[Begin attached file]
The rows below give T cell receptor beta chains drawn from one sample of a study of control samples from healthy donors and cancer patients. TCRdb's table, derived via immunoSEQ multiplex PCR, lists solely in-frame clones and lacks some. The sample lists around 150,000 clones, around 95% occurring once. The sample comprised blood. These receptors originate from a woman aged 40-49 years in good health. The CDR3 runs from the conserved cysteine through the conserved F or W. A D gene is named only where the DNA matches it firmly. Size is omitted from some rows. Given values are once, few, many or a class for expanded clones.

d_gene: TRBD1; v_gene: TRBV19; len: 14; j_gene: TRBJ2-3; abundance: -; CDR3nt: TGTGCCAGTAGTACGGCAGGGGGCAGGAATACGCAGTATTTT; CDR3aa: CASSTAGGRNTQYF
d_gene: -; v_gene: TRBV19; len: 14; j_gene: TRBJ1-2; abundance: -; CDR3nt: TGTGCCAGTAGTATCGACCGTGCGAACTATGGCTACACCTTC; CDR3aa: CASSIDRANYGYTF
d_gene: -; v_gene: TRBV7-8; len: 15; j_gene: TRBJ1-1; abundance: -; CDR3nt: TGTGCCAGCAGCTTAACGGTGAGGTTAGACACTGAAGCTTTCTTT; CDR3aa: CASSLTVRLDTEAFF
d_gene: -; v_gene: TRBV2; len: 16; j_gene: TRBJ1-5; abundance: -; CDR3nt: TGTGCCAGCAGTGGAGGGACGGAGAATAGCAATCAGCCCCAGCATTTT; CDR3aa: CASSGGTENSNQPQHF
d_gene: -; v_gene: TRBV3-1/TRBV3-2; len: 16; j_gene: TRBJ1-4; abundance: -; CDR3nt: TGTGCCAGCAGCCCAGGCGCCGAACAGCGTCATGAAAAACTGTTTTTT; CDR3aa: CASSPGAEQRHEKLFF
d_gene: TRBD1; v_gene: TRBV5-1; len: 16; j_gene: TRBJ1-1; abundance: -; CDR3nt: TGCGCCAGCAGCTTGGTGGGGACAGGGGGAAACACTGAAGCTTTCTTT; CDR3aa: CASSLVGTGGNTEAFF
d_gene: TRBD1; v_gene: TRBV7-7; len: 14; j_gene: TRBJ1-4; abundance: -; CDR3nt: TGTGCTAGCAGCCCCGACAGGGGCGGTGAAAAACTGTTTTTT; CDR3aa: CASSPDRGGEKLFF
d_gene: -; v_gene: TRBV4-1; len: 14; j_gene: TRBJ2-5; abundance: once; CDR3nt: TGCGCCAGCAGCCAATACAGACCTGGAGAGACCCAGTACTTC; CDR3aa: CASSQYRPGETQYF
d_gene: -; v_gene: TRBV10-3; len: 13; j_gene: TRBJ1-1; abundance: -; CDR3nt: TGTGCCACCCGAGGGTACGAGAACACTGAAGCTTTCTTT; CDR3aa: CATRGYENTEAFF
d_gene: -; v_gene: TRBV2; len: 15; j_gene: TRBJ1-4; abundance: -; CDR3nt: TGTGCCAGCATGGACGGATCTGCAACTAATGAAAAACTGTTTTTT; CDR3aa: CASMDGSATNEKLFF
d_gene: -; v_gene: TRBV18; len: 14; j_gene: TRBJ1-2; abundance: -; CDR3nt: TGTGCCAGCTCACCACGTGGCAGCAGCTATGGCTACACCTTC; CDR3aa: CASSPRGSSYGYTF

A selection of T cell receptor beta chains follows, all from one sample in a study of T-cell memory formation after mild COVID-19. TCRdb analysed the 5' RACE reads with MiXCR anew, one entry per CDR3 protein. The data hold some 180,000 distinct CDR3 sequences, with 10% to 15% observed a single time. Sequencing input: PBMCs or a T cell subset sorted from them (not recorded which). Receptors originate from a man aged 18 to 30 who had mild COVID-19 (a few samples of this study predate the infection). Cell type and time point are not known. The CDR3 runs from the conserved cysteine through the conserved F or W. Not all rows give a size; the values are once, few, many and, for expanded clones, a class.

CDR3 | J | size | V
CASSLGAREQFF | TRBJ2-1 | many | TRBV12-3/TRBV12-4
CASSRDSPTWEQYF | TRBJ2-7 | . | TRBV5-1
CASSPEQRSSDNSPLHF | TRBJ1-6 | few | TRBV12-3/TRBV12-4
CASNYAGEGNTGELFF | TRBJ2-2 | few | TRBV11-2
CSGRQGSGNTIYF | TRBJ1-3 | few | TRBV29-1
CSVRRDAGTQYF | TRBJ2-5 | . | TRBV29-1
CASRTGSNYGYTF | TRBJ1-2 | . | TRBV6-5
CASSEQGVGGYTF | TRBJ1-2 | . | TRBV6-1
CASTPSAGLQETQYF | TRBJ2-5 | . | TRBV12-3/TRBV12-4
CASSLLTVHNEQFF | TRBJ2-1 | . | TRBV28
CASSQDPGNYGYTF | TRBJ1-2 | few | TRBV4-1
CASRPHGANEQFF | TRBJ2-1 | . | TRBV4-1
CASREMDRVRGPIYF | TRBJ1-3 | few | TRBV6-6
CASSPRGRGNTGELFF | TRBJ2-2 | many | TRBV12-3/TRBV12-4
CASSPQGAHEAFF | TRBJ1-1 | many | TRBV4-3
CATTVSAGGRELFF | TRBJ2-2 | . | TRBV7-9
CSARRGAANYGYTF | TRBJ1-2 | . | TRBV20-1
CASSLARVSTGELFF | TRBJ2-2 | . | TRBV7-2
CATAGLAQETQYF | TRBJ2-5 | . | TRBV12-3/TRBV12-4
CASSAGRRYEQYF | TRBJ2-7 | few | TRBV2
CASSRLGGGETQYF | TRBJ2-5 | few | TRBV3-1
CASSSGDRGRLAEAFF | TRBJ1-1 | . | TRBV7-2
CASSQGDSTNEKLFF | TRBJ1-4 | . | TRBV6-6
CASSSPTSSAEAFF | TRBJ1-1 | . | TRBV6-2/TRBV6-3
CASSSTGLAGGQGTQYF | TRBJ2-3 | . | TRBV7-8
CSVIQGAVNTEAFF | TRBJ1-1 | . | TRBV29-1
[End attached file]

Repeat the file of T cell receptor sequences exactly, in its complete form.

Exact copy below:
The rows below give T cell receptor beta chains drawn from one sample of a study of control samples from healthy donors and cancer patients. TCRdb's table, derived via immunoSEQ multiplex PCR, lists solely in-frame clones and lacks some. The sample lists around 150,000 clones, around 95% occurring once. The sample comprised blood. These receptors originate from a woman aged 40-49 years in good health. The CDR3 runs from the conserved cysteine through the conserved F or W. A D gene is named only where the DNA matches it firmly. Size is omitted from some rows. Given values are once, few, many or a class for expanded clones.

d_gene: TRBD1; v_gene: TRBV19; len: 14; j_gene: TRBJ2-3; abundance: -; CDR3nt: TGTGCCAGTAGTACGGCAGGGGGCAGGAATACGCAGTATTTT; CDR3aa: CASSTAGGRNTQYF
d_gene: -; v_gene: TRBV19; len: 14; j_gene: TRBJ1-2; abundance: -; CDR3nt: TGTGCCAGTAGTATCGACCGTGCGAACTATGGCTACACCTTC; CDR3aa: CASSIDRANYGYTF
d_gene: -; v_gene: TRBV7-8; len: 15; j_gene: TRBJ1-1; abundance: -; CDR3nt: TGTGCCAGCAGCTTAACGGTGAGGTTAGACACTGAAGCTTTCTTT; CDR3aa: CASSLTVRLDTEAFF
d_gene: -; v_gene: TRBV2; len: 16; j_gene: TRBJ1-5; abundance: -; CDR3nt: TGTGCCAGCAGTGGAGGGACGGAGAATAGCAATCAGCCCCAGCATTTT; CDR3aa: CASSGGTENSNQPQHF
d_gene: -; v_gene: TRBV3-1/TRBV3-2; len: 16; j_gene: TRBJ1-4; abundance: -; CDR3nt: TGTGCCAGCAGCCCAGGCGCCGAACAGCGTCATGAAAAACTGTTTTTT; CDR3aa: CASSPGAEQRHEKLFF
d_gene: TRBD1; v_gene: TRBV5-1; len: 16; j_gene: TRBJ1-1; abundance: -; CDR3nt: TGCGCCAGCAGCTTGGTGGGGACAGGGGGAAACACTGAAGCTTTCTTT; CDR3aa: CASSLVGTGGNTEAFF
d_gene: TRBD1; v_gene: TRBV7-7; len: 14; j_gene: TRBJ1-4; abundance: -; CDR3nt: TGTGCTAGCAGCCCCGACAGGGGCGGTGAAAAACTGTTTTTT; CDR3aa: CASSPDRGGEKLFF
d_gene: -; v_gene: TRBV4-1; len: 14; j_gene: TRBJ2-5; abundance: once; CDR3nt: TGCGCCAGCAGCCAATACAGACCTGGAGAGACCCAGTACTTC; CDR3aa: CASSQYRPGETQYF
d_gene: -; v_gene: TRBV10-3; len: 13; j_gene: TRBJ1-1; abundance: -; CDR3nt: TGTGCCACCCGAGGGTACGAGAACACTGAAGCTTTCTTT; CDR3aa: CATRGYENTEAFF
d_gene: -; v_gene: TRBV2; len: 15; j_gene: TRBJ1-4; abundance: -; CDR3nt: TGTGCCAGCATGGACGGATCTGCAACTAATGAAAAACTGTTTTTT; CDR3aa: CASMDGSATNEKLFF
d_gene: -; v_gene: TRBV18; len: 14; j_gene: TRBJ1-2; abundance: -; CDR3nt: TGTGCCAGCTCACCACGTGGCAGCAGCTATGGCTACACCTTC; CDR3aa: CASSPRGSSYGYTF

A selection of T cell receptor beta chains follows, all from one sample in a study of T-cell memory formation after mild COVID-19. TCRdb analysed the 5' RACE reads with MiXCR anew, one entry per CDR3 protein. The data hold some 180,000 distinct CDR3 sequences, with 10% to 15% observed a single time. Sequencing input: PBMCs or a T cell subset sorted from them (not recorded which). Receptors originate from a man aged 18 to 30 who had mild COVID-19 (a few samples of this study predate the infection). Cell type and time point are not known. The CDR3 runs from the conserved cysteine through the conserved F or W. Not all rows give a size; the values are once, few, many and, for expanded clones, a class.

CDR3 | J | size | V
CASSLGAREQFF | TRBJ2-1 | many | TRBV12-3/TRBV12-4
CASSRDSPTWEQYF | TRBJ2-7 | . | TRBV5-1
CASSPEQRSSDNSPLHF | TRBJ1-6 | few | TRBV12-3/TRBV12-4
CASNYAGEGNTGELFF | TRBJ2-2 | few | TRBV11-2
CSGRQGSGNTIYF | TRBJ1-3 | few | TRBV29-1
CSVRRDAGTQYF | TRBJ2-5 | . | TRBV29-1
CASRTGSNYGYTF | TRBJ1-2 | . | TRBV6-5
CASSEQGVGGYTF | TRBJ1-2 | . | TRBV6-1
CASTPSAGLQETQYF | TRBJ2-5 | . | TRBV12-3/TRBV12-4
CASSLLTVHNEQFF | TRBJ2-1 | . | TRBV28
CASSQDPGNYGYTF | TRBJ1-2 | few | TRBV4-1
CASRPHGANEQFF | TRBJ2-1 | . | TRBV4-1
CASREMDRVRGPIYF | TRBJ1-3 | few | TRBV6-6
CASSPRGRGNTGELFF | TRBJ2-2 | many | TRBV12-3/TRBV12-4
CASSPQGAHEAFF | TRBJ1-1 | many | TRBV4-3
CATTVSAGGRELFF | TRBJ2-2 | . | TRBV7-9
CSARRGAANYGYTF | TRBJ1-2 | . | TRBV20-1
CASSLARVSTGELFF | TRBJ2-2 | . | TRBV7-2
CATAGLAQETQYF | TRBJ2-5 | . | TRBV12-3/TRBV12-4
CASSAGRRYEQYF | TRBJ2-7 | few | TRBV2
CASSRLGGGETQYF | TRBJ2-5 | few | TRBV3-1
CASSSGDRGRLAEAFF | TRBJ1-1 | . | TRBV7-2
CASSQGDSTNEKLFF | TRBJ1-4 | . | TRBV6-6
CASSSPTSSAEAFF | TRBJ1-1 | . | TRBV6-2/TRBV6-3
CASSSTGLAGGQGTQYF | TRBJ2-3 | . | TRBV7-8
CSVIQGAVNTEAFF | TRBJ1-1 | . | TRBV29-1